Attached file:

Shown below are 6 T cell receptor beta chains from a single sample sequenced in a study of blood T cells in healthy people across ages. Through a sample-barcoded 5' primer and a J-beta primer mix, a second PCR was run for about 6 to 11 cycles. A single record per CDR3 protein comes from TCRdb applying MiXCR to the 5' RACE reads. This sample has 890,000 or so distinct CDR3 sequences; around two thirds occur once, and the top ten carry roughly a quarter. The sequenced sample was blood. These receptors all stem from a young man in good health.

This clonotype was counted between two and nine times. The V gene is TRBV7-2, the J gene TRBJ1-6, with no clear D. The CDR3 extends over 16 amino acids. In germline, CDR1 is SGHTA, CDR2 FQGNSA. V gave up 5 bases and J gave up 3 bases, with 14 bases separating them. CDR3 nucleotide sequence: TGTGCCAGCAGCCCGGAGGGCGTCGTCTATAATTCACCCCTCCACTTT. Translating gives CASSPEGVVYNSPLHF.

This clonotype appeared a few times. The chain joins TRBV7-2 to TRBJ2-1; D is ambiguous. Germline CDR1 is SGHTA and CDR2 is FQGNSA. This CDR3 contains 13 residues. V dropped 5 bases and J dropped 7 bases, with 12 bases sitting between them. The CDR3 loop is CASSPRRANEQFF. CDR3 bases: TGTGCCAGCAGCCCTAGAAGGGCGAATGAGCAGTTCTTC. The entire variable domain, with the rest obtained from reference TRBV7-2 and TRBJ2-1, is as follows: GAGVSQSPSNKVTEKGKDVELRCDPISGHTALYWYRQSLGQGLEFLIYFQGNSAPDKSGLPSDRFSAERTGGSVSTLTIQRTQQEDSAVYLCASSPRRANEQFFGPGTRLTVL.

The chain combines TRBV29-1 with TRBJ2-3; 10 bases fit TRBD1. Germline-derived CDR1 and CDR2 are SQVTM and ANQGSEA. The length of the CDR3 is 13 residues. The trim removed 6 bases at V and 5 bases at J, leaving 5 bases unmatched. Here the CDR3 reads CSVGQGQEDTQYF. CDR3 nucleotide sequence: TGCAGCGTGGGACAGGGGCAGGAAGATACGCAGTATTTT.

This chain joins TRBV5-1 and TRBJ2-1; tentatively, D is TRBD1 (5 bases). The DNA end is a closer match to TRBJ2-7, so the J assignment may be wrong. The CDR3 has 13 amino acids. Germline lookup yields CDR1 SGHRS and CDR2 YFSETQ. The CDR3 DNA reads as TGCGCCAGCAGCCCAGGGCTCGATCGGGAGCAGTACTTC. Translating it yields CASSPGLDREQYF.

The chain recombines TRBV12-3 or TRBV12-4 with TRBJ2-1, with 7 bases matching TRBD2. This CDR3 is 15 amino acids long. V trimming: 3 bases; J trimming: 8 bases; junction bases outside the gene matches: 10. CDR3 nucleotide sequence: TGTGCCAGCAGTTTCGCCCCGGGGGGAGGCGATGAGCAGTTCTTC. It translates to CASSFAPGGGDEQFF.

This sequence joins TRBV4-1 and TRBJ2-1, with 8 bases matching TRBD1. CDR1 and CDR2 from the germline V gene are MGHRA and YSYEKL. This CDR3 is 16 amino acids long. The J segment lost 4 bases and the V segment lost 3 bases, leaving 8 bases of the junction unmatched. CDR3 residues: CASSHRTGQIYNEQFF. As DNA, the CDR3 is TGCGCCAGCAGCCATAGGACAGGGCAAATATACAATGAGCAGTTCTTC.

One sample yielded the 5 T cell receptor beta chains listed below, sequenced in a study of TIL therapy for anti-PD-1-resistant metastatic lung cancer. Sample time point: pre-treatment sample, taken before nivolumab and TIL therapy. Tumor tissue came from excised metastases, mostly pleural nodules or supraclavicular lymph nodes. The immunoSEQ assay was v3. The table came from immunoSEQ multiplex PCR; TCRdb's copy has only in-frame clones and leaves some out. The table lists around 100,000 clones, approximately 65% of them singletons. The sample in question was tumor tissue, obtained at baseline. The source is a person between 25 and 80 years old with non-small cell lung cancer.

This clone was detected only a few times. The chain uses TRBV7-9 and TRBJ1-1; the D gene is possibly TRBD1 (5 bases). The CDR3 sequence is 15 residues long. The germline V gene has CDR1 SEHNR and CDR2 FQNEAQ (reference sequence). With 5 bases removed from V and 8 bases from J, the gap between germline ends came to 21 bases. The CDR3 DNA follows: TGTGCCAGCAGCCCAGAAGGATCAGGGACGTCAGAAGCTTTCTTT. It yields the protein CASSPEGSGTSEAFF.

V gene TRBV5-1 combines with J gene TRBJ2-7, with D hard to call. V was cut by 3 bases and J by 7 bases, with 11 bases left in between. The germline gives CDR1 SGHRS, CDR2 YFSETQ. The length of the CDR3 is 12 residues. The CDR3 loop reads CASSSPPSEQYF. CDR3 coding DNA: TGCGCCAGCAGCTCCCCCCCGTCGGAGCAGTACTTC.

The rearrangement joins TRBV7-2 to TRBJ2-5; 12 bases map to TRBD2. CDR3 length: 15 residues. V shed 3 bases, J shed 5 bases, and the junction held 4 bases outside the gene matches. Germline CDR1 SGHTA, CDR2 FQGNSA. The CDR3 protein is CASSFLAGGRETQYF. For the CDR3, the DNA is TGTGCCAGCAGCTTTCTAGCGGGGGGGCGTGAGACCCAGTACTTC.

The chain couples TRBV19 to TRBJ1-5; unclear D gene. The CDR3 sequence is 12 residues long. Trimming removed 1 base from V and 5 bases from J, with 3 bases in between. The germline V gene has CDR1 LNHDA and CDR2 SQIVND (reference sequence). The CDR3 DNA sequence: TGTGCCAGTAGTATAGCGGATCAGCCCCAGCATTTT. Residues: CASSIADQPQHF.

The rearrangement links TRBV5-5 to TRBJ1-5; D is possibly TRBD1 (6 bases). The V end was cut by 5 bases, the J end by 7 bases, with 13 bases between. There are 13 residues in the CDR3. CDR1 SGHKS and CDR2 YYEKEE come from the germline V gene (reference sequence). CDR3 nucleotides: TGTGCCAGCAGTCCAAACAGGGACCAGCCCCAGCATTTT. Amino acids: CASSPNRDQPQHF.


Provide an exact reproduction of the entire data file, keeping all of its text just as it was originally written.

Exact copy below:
Shown below are 6 T cell receptor beta chains from a single sample sequenced in a study of blood T cells in healthy people across ages. Through a sample-barcoded 5' primer and a J-beta primer mix, a second PCR was run for about 6 to 11 cycles. A single record per CDR3 protein comes from TCRdb applying MiXCR to the 5' RACE reads. This sample has 890,000 or so distinct CDR3 sequences; around two thirds occur once, and the top ten carry roughly a quarter. The sequenced sample was blood. These receptors all stem from a young man in good health.

This clonotype was counted between two and nine times. The V gene is TRBV7-2, the J gene TRBJ1-6, with no clear D. The CDR3 extends over 16 amino acids. In germline, CDR1 is SGHTA, CDR2 FQGNSA. V gave up 5 bases and J gave up 3 bases, with 14 bases separating them. CDR3 nucleotide sequence: TGTGCCAGCAGCCCGGAGGGCGTCGTCTATAATTCACCCCTCCACTTT. Translating gives CASSPEGVVYNSPLHF.

This clonotype appeared a few times. The chain joins TRBV7-2 to TRBJ2-1; D is ambiguous. Germline CDR1 is SGHTA and CDR2 is FQGNSA. This CDR3 contains 13 residues. V dropped 5 bases and J dropped 7 bases, with 12 bases sitting between them. The CDR3 loop is CASSPRRANEQFF. CDR3 bases: TGTGCCAGCAGCCCTAGAAGGGCGAATGAGCAGTTCTTC. The entire variable domain, with the rest obtained from reference TRBV7-2 and TRBJ2-1, is as follows: GAGVSQSPSNKVTEKGKDVELRCDPISGHTALYWYRQSLGQGLEFLIYFQGNSAPDKSGLPSDRFSAERTGGSVSTLTIQRTQQEDSAVYLCASSPRRANEQFFGPGTRLTVL.

The chain combines TRBV29-1 with TRBJ2-3; 10 bases fit TRBD1. Germline-derived CDR1 and CDR2 are SQVTM and ANQGSEA. The length of the CDR3 is 13 residues. The trim removed 6 bases at V and 5 bases at J, leaving 5 bases unmatched. Here the CDR3 reads CSVGQGQEDTQYF. CDR3 nucleotide sequence: TGCAGCGTGGGACAGGGGCAGGAAGATACGCAGTATTTT.

This chain joins TRBV5-1 and TRBJ2-1; tentatively, D is TRBD1 (5 bases). The DNA end is a closer match to TRBJ2-7, so the J assignment may be wrong. The CDR3 has 13 amino acids. Germline lookup yields CDR1 SGHRS and CDR2 YFSETQ. The CDR3 DNA reads as TGCGCCAGCAGCCCAGGGCTCGATCGGGAGCAGTACTTC. Translating it yields CASSPGLDREQYF.

The chain recombines TRBV12-3 or TRBV12-4 with TRBJ2-1, with 7 bases matching TRBD2. This CDR3 is 15 amino acids long. V trimming: 3 bases; J trimming: 8 bases; junction bases outside the gene matches: 10. CDR3 nucleotide sequence: TGTGCCAGCAGTTTCGCCCCGGGGGGAGGCGATGAGCAGTTCTTC. It translates to CASSFAPGGGDEQFF.

This sequence joins TRBV4-1 and TRBJ2-1, with 8 bases matching TRBD1. CDR1 and CDR2 from the germline V gene are MGHRA and YSYEKL. This CDR3 is 16 amino acids long. The J segment lost 4 bases and the V segment lost 3 bases, leaving 8 bases of the junction unmatched. CDR3 residues: CASSHRTGQIYNEQFF. As DNA, the CDR3 is TGCGCCAGCAGCCATAGGACAGGGCAAATATACAATGAGCAGTTCTTC.

One sample yielded the 5 T cell receptor beta chains listed below, sequenced in a study of TIL therapy for anti-PD-1-resistant metastatic lung cancer. Sample time point: pre-treatment sample, taken before nivolumab and TIL therapy. Tumor tissue came from excised metastases, mostly pleural nodules or supraclavicular lymph nodes. The immunoSEQ assay was v3. The table came from immunoSEQ multiplex PCR; TCRdb's copy has only in-frame clones and leaves some out. The table lists around 100,000 clones, approximately 65% of them singletons. The sample in question was tumor tissue, obtained at baseline. The source is a person between 25 and 80 years old with non-small cell lung cancer.

This clone was detected only a few times. The chain uses TRBV7-9 and TRBJ1-1; the D gene is possibly TRBD1 (5 bases). The CDR3 sequence is 15 residues long. The germline V gene has CDR1 SEHNR and CDR2 FQNEAQ (reference sequence). With 5 bases removed from V and 8 bases from J, the gap between germline ends came to 21 bases. The CDR3 DNA follows: TGTGCCAGCAGCCCAGAAGGATCAGGGACGTCAGAAGCTTTCTTT. It yields the protein CASSPEGSGTSEAFF.

V gene TRBV5-1 combines with J gene TRBJ2-7, with D hard to call. V was cut by 3 bases and J by 7 bases, with 11 bases left in between. The germline gives CDR1 SGHRS, CDR2 YFSETQ. The length of the CDR3 is 12 residues. The CDR3 loop reads CASSSPPSEQYF. CDR3 coding DNA: TGCGCCAGCAGCTCCCCCCCGTCGGAGCAGTACTTC.

The rearrangement joins TRBV7-2 to TRBJ2-5; 12 bases map to TRBD2. CDR3 length: 15 residues. V shed 3 bases, J shed 5 bases, and the junction held 4 bases outside the gene matches. Germline CDR1 SGHTA, CDR2 FQGNSA. The CDR3 protein is CASSFLAGGRETQYF. For the CDR3, the DNA is TGTGCCAGCAGCTTTCTAGCGGGGGGGCGTGAGACCCAGTACTTC.

The chain couples TRBV19 to TRBJ1-5; unclear D gene. The CDR3 sequence is 12 residues long. Trimming removed 1 base from V and 5 bases from J, with 3 bases in between. The germline V gene has CDR1 LNHDA and CDR2 SQIVND (reference sequence). The CDR3 DNA sequence: TGTGCCAGTAGTATAGCGGATCAGCCCCAGCATTTT. Residues: CASSIADQPQHF.

The rearrangement links TRBV5-5 to TRBJ1-5; D is possibly TRBD1 (6 bases). The V end was cut by 5 bases, the J end by 7 bases, with 13 bases between. There are 13 residues in the CDR3. CDR1 SGHKS and CDR2 YYEKEE come from the germline V gene (reference sequence). CDR3 nucleotides: TGTGCCAGCAGTCCAAACAGGGACCAGCCCCAGCATTTT. Amino acids: CASSPNRDQPQHF.